Save South Korean shorebirds

This video from South Korea says about itself:

Spoon-billed Sandpiper (Eurynorhynchus pygmeus) @ Geum Estuary

One of 15 [+] Spoon-billed Sandpipers observed foraging within the Saemangeum Estuarine System, on October 2, 2011. This film is included in a series of videos taken as part of Birds Korea research on the feeding ecology of Spoon-billed Sandpipers.

From BirdLife:

New agreement for the conservation of South Korea’s top coastal wetland

By Mike Crosby, Tue, 10/11/2015 – 07:35

BirdLife International and the Government of Seocheon County have signed a new Memorandum of Understanding on the conservation of the Geum Estuary in the Republic of Korea.

The MoU was signed by Mr Pakrae Noh, the Governor of Seocheon County, and Patricia Zurita, BirdLife’s Chief Executive at the BirdLife office in Cambridge, UK on 9 November 2015.

Through the MOU, BirdLife and Seocheon County have agreed to work together to safeguard the biodiversity of the Geum Estuary. The county government has pursued enlightened policies based around nature-based sustainable development. The BirdLife Partnership will support this through the provision of technical expertise on migratory bird conservation.

The Geum Estuary is now the most important wetland in the Republic of Korea for migrating shorebirds, following the reclamation of the extensive mudflats at nearby Saemangeum. It supports internationally important numbers of 16 shorebird species, including the Critically Endangered Spoon-billed Sandpiper.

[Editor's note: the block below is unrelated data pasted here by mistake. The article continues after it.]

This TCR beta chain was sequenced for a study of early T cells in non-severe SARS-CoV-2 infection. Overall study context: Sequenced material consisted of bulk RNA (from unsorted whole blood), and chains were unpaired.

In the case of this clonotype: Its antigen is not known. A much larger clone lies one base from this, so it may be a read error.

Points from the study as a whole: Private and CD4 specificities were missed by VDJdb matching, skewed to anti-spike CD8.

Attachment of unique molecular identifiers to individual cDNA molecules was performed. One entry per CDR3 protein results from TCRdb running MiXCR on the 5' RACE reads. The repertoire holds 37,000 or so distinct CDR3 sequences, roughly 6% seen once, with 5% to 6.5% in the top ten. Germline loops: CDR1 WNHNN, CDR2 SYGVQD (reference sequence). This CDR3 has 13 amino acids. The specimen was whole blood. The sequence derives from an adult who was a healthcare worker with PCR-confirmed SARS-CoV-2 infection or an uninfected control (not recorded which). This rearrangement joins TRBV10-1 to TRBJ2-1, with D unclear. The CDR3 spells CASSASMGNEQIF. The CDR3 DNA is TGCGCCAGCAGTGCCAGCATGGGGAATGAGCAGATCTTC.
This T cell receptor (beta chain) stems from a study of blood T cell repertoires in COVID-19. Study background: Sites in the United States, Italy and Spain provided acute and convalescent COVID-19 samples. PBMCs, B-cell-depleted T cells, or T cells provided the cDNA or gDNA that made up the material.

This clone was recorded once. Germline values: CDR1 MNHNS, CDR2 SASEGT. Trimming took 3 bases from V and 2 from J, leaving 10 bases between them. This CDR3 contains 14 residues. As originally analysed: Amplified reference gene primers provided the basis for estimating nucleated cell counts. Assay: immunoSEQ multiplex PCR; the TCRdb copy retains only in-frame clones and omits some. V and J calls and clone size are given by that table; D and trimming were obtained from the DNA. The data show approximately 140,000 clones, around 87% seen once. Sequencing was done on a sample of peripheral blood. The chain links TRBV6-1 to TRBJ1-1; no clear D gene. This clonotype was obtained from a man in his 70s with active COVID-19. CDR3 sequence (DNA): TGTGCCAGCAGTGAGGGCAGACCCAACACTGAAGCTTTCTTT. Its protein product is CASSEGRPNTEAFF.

“We are delighted to sign this agreement with Seocheon County Government to work collaboratively for the conservation and sustainable development of the Geum Estuary,” said Patricia Zurita. “Protecting this site and properly managing the coastal wetlands in the Yellow Sea is vital to maintain the East Asian Australasian Flyway alive. Shorebirds like the Great Knot and Far Eastern Curlew depend on healthy tidal mudflats to recharge and continue their voyage”.

“We are grateful to have the support of a great partner as BirdLife, an organisation that recognises the importance and value of Yubu-do,” said Mr Pakrae Noh. “We look forward to further collaboration with BirdLife in protecting biodiversity and especially the migratory birds that need Geum Estuary. We will strive to strengthen eco-tourism in Seocheon County, with the further support of BirdLife’s expertise”.

The Geum Estuary is of outstanding importance for Great Knot and Far Eastern Curlew. These species have both been upgraded from Vulnerable to Endangered on the 2015 Red List because of the rapid loss of the intertidal wetlands in the Yellow Sea region of East Asia which they rely on to refuel on their long migrations from the breeding grounds in Eastern Russia to South-East Asia and Australasia.

In addition to its rich wetlands and biodiversity, Seocheon County has a distinctive local cuisine, in particular excellent seafood and the best rice wine in Korea, and a rural village lifestyle. BirdLife is working with the government to developing nature and culture based tourism in the county.

Spike Millington, Chief Executive of the East Asian-Australasian Flyway Partnership said “I congratulate the Government of Seocheon County and Birdlife International for signing this MOU to extend their cooperation at this internationally important site, which offers a different perspective on development than the rapid infrastructure expansion model typically associated with the Republic of Korea”.

During their visit to the UK, the mayor and his colleagues from Seocheon County will visit RSPB’s Titchwell and Rainham Marshes Nature Reserves, where staff from the RSPB (BirdLife in the UK) will showcase the restoration and management of the wetlands, and the benefits of the reserve to visitors and the local community.

6 thoughts on “Save South Korean shorebirds

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